Human Touch: How Cultural IQ Can Improve Communications

October 2019
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As with other measures of intelligence such as traditional IQ and emotional intelligence, developing and maintaining what I call a “cultural IQ” can be a valuable corporate communication strategy, particularly in business environments that are becoming increasingly international and virtual.   

Culture can be defined in various ways. However, in corporate and business sectors, culture is often defined as a complex pattern of ideas, emotions, values and behaviors that tend to be expected and rewarded within a group. It’s important to distinguish culture from stereotypes or generalizations.

According to the Protocol School of Washington, which provides training for business etiquette and international protocols, a stereotype is a judgmental attitude or belief about a person or group that is applied to every member of that group. Generalizations occur when people infer general principles from particulars — educated guesses that must be continuously tested and refined. 

While stereotypes imply an unwillingness to learn, generalizations tend to be based on an open attitude, a healthy curiosity and a willingness to learn.  

Culture, however, involves complexities that are based on a variety of factors such as country, ethnicity, gender, generation, religion and spirituality. Developing a cultural IQ means having a keen awareness, understanding and sensitivity that even if we speak the same language or are similar in age, we may have different perspectives, thoughts or values about what is appropriate or what behaviors may tend to be rewarded.   

Why is culture important?

The impact and influences of culture are wide-reaching. Culture can influence work patterns (work hours, for example), styles of dress, dietary habits, socializing outside of work, views on gender-appropriate behavior, how decisions are made and numerous other factors. 

For example, in many countries building friendships is an important aspect of the local culture. Jessica Liu, a PRSA colleague, shared how guanxi, a Chinese word referring to the interpersonal skills that build relationships and facilitate business opportunities, is an integral aspect of business culture in certain regions of China.

Another example of culture’s impact on work patterns: In many parts of the world, and for many companies and professions, the workday falls within specific hours (9 a.m. to 5 p.m., for example), with time allocated for breaks. In other parts of the world, however, work hours are more fluid. During my travels to Spain I experienced how siestas, or afternoon naps, are integral to the culture there.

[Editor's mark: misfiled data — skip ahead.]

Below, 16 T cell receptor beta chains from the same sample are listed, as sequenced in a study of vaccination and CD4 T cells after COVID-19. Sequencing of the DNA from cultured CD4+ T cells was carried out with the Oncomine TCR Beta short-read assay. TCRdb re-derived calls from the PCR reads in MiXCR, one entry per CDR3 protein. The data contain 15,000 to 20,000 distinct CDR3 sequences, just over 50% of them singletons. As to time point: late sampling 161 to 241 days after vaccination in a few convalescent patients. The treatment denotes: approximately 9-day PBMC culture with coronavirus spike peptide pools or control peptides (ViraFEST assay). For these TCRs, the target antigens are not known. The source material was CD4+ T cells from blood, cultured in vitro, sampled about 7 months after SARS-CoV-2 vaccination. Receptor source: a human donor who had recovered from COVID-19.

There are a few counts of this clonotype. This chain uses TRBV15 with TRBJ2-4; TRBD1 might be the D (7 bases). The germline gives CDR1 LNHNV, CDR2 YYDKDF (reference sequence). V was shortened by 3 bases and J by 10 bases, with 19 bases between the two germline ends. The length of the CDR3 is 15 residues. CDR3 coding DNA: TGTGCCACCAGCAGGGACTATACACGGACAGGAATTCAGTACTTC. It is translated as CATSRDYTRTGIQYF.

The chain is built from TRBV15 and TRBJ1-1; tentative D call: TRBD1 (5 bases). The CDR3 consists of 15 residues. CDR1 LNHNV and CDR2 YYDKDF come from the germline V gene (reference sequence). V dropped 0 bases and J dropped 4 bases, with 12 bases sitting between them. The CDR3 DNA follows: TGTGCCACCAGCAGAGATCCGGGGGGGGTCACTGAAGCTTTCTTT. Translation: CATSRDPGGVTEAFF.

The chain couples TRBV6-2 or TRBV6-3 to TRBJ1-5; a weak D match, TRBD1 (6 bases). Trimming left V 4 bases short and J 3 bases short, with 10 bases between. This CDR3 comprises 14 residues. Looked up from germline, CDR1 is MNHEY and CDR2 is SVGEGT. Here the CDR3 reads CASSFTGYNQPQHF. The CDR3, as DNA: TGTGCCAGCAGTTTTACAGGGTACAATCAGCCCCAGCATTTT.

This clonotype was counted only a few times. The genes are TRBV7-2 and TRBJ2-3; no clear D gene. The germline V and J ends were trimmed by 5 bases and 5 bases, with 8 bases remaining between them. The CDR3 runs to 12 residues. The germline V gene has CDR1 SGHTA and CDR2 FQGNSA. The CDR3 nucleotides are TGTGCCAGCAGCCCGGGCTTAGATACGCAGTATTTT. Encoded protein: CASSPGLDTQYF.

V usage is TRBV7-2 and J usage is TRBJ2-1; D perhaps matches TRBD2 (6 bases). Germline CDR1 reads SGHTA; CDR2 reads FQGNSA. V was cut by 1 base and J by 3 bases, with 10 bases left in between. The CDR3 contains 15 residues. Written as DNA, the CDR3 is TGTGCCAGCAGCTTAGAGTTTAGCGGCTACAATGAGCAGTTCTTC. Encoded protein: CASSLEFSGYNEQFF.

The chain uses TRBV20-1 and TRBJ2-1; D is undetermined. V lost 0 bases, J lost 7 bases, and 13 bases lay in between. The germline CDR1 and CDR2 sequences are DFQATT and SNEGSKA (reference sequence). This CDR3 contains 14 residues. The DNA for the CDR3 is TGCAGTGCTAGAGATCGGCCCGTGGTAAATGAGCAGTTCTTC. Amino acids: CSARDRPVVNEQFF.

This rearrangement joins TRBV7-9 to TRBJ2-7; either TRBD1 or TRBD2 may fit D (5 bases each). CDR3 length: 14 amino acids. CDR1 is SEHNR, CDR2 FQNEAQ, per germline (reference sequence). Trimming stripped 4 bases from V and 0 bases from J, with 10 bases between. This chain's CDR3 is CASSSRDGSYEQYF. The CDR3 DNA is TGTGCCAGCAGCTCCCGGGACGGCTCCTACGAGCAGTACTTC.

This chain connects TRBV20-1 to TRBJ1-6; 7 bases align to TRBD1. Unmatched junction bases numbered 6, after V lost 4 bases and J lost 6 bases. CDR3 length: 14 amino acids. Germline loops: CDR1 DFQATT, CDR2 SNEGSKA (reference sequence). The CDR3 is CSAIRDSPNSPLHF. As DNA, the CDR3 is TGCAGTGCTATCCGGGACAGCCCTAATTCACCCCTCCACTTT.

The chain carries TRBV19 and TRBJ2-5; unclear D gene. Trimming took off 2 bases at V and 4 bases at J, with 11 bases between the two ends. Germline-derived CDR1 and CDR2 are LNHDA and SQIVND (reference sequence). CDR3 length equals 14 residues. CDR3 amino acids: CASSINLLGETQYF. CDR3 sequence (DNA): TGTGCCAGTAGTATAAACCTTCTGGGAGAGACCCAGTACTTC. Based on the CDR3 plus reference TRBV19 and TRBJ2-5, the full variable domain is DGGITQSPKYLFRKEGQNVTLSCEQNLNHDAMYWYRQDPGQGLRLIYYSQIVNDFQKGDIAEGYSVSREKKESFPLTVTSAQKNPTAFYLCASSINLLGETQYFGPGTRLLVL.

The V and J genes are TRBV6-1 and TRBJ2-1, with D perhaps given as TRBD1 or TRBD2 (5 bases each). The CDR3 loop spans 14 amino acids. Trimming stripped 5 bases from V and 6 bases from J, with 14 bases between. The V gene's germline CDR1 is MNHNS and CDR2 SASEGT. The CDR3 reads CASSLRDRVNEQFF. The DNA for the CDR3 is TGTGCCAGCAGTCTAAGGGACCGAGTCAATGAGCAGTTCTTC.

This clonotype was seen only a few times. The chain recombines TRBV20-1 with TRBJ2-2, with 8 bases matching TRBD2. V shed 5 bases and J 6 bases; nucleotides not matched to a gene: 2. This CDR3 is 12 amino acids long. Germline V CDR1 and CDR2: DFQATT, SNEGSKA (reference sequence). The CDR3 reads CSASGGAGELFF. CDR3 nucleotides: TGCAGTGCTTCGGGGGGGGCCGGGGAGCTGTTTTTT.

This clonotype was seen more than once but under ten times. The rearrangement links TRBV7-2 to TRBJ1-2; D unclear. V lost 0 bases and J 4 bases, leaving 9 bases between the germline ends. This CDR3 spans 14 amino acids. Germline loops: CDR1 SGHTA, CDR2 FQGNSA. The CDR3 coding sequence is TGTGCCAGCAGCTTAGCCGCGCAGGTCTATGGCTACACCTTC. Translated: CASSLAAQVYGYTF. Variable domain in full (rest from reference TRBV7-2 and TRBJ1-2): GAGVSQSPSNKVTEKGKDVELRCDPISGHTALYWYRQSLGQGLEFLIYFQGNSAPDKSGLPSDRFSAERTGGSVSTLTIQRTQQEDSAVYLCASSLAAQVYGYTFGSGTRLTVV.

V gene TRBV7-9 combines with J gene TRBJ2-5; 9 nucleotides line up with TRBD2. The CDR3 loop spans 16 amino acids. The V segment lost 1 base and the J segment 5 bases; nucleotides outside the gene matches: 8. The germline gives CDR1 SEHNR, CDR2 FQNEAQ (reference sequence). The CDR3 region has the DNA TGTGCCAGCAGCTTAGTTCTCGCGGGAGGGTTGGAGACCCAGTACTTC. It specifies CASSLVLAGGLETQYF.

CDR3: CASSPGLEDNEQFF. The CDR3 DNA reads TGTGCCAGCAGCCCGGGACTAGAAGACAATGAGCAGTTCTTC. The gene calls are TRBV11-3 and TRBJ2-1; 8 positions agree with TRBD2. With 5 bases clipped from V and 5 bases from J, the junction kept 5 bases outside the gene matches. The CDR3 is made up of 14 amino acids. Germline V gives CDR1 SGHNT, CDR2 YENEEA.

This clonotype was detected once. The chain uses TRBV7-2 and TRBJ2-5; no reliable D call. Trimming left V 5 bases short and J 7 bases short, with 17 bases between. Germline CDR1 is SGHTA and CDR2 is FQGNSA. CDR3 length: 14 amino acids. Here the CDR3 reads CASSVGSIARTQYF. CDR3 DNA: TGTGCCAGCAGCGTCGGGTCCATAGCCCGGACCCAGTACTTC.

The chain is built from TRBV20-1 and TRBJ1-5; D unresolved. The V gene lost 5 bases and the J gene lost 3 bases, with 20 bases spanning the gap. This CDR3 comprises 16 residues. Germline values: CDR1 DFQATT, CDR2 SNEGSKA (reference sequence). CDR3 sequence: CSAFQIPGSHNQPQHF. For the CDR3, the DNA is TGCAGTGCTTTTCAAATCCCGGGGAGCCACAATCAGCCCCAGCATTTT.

For industries such as e-commerce, hospitals and hotels — and for many professions, including physicians, nurses, first responders, military personnel and reporters — designated work hours may not be the norm. In these cultures, work is essentially conducted 24/7. As a result, the “workday” may vary widely. 

Culture also influences styles of dress. Having spent many years working in a variety of corporate settings, I frequently wore business suits to meetings. And while some corporate cultures have decided to relax their dress standards, many others have not. And depending on where you are, clothing colors or patterns may communicate different things to different people. In some regions of the world, women are required to cover their hair.

Why strengthen my cultural IQ?

Regardless of the culture, today’s business environments call upon all of us to communicate and work collaboratively in teams — virtually and with colleagues, vendors and partners from all walks of life and all over the world.  

Strengthening cultural IQ can optimize communication and increase productivity in many ways. A few benefits of developing a healthy cultural IQ include:

  1. Enhanced business relationships that yield more productive and efficient teams;
  2. Improved consensus building that results in the ability to make timely and punctual decisions;
  3. Healthier conflict resolution; 
  4. Enhanced ability to motivate others (including direct reports);
  5. More transparent working environments which may assist with obtaining critical information.

Because of culture’s complexity and far-reaching impacts, the first strategy for improving corporate communication should be to strengthen our cultural IQ.  

Return to Current Issue Corporate Communications | October 2019
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